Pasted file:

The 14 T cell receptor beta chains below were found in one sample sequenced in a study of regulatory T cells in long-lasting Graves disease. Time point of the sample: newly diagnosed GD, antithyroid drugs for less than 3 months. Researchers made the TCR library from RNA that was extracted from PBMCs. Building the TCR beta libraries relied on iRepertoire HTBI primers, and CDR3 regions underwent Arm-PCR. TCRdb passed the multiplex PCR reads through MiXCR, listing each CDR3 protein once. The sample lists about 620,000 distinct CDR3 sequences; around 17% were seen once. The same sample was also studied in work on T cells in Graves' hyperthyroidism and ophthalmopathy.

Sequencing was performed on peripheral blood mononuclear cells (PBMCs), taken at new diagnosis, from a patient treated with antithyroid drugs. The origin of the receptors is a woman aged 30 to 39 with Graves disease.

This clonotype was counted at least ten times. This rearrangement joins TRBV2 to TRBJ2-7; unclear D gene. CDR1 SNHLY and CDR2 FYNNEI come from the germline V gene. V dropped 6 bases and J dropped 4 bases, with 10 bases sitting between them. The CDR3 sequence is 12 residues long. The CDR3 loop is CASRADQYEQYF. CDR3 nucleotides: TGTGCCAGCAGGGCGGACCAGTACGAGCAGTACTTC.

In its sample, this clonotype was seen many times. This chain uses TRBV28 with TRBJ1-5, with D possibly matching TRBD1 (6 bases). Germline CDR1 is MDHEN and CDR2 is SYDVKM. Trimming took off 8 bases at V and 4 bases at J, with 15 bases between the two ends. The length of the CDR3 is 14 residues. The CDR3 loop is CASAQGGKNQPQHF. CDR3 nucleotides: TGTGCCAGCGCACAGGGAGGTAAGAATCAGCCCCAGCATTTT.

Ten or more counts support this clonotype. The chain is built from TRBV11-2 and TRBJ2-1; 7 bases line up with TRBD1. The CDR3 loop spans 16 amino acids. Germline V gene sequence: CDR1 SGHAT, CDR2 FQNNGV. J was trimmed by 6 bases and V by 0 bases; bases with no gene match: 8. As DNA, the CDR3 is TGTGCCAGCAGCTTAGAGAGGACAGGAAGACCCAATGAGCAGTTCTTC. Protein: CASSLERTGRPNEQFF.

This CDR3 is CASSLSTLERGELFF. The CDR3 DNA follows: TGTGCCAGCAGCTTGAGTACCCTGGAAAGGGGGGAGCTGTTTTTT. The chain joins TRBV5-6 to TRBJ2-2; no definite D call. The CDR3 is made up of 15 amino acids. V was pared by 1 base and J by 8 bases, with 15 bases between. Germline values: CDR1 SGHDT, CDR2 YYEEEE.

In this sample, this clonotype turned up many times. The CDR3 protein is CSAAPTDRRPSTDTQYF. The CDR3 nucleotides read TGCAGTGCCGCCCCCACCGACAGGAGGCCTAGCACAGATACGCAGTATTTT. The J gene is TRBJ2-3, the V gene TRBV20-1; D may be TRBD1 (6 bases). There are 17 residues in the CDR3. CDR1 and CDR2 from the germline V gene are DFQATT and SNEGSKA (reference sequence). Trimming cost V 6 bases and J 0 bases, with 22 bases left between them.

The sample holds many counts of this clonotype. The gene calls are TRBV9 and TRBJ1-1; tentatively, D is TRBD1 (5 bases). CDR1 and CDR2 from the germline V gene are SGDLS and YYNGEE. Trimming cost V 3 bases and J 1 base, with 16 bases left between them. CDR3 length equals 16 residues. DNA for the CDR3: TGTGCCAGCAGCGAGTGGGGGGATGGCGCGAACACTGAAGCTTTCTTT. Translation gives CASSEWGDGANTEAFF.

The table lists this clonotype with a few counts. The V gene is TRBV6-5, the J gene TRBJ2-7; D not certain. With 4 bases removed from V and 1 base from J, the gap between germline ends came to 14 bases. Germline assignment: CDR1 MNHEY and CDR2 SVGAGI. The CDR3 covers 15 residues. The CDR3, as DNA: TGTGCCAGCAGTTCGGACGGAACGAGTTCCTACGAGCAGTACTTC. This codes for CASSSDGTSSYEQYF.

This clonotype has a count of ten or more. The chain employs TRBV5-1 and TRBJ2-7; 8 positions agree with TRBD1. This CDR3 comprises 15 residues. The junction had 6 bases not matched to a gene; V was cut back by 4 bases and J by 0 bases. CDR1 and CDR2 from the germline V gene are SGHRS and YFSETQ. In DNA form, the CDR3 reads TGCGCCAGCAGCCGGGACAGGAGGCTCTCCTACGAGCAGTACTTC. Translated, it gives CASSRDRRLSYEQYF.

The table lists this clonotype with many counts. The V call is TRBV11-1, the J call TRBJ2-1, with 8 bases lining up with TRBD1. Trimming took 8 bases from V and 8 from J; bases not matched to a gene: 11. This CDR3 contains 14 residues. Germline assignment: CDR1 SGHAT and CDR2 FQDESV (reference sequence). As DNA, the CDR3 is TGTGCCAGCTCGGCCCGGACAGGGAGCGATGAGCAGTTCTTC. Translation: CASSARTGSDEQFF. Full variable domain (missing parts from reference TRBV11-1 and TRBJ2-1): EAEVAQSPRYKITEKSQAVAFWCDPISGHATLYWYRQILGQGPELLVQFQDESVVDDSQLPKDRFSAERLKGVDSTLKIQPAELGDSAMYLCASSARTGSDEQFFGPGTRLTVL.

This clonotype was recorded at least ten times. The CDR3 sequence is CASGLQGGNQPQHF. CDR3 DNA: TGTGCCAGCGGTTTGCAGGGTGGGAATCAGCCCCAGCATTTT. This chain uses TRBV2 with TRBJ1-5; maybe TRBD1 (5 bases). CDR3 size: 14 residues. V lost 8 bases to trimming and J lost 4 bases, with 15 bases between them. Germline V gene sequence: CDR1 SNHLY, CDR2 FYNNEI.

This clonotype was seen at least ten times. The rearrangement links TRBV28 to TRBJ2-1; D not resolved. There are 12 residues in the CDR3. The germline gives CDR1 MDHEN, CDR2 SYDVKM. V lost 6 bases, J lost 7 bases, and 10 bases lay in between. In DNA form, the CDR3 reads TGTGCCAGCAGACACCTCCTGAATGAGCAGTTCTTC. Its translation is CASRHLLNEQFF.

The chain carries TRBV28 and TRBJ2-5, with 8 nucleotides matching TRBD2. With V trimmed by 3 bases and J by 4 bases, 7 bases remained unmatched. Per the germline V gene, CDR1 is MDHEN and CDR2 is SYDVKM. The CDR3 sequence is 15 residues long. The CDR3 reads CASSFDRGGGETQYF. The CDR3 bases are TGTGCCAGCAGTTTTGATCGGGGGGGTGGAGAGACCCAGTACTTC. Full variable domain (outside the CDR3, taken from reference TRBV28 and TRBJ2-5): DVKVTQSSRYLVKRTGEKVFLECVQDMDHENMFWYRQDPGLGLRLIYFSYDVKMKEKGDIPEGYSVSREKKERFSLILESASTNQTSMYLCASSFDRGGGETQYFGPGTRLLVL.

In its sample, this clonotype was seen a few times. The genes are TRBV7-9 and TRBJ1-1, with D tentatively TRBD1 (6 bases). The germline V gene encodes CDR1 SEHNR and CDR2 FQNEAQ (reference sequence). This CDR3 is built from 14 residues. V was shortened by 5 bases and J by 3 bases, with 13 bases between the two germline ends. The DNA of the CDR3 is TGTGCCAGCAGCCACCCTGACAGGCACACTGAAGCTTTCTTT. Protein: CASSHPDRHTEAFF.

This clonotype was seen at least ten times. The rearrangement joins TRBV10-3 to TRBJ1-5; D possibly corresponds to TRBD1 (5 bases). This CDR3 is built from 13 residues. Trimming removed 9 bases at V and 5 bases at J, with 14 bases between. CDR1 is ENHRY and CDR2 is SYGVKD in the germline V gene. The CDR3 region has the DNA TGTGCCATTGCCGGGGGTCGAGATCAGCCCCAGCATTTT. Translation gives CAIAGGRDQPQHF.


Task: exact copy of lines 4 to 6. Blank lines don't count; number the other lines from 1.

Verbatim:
In its sample, this clonotype was seen many times. This chain uses TRBV28 with TRBJ1-5, with D possibly matching TRBD1 (6 bases). Germline CDR1 is MDHEN and CDR2 is SYDVKM. Trimming took off 8 bases at V and 4 bases at J, with 15 bases between the two ends. The length of the CDR3 is 14 residues. The CDR3 loop is CASAQGGKNQPQHF. CDR3 nucleotides: TGTGCCAGCGCACAGGGAGGTAAGAATCAGCCCCAGCATTTT.

Ten or more counts support this clonotype. The chain is built from TRBV11-2 and TRBJ2-1; 7 bases line up with TRBD1. The CDR3 loop spans 16 amino acids. Germline V gene sequence: CDR1 SGHAT, CDR2 FQNNGV. J was trimmed by 6 bases and V by 0 bases; bases with no gene match: 8. As DNA, the CDR3 is TGTGCCAGCAGCTTAGAGAGGACAGGAAGACCCAATGAGCAGTTCTTC. Protein: CASSLERTGRPNEQFF.

This CDR3 is CASSLSTLERGELFF. The CDR3 DNA follows: TGTGCCAGCAGCTTGAGTACCCTGGAAAGGGGGGAGCTGTTTTTT. The chain joins TRBV5-6 to TRBJ2-2; no definite D call. The CDR3 is made up of 15 amino acids. V was pared by 1 base and J by 8 bases, with 15 bases between. Germline values: CDR1 SGHDT, CDR2 YYEEEE.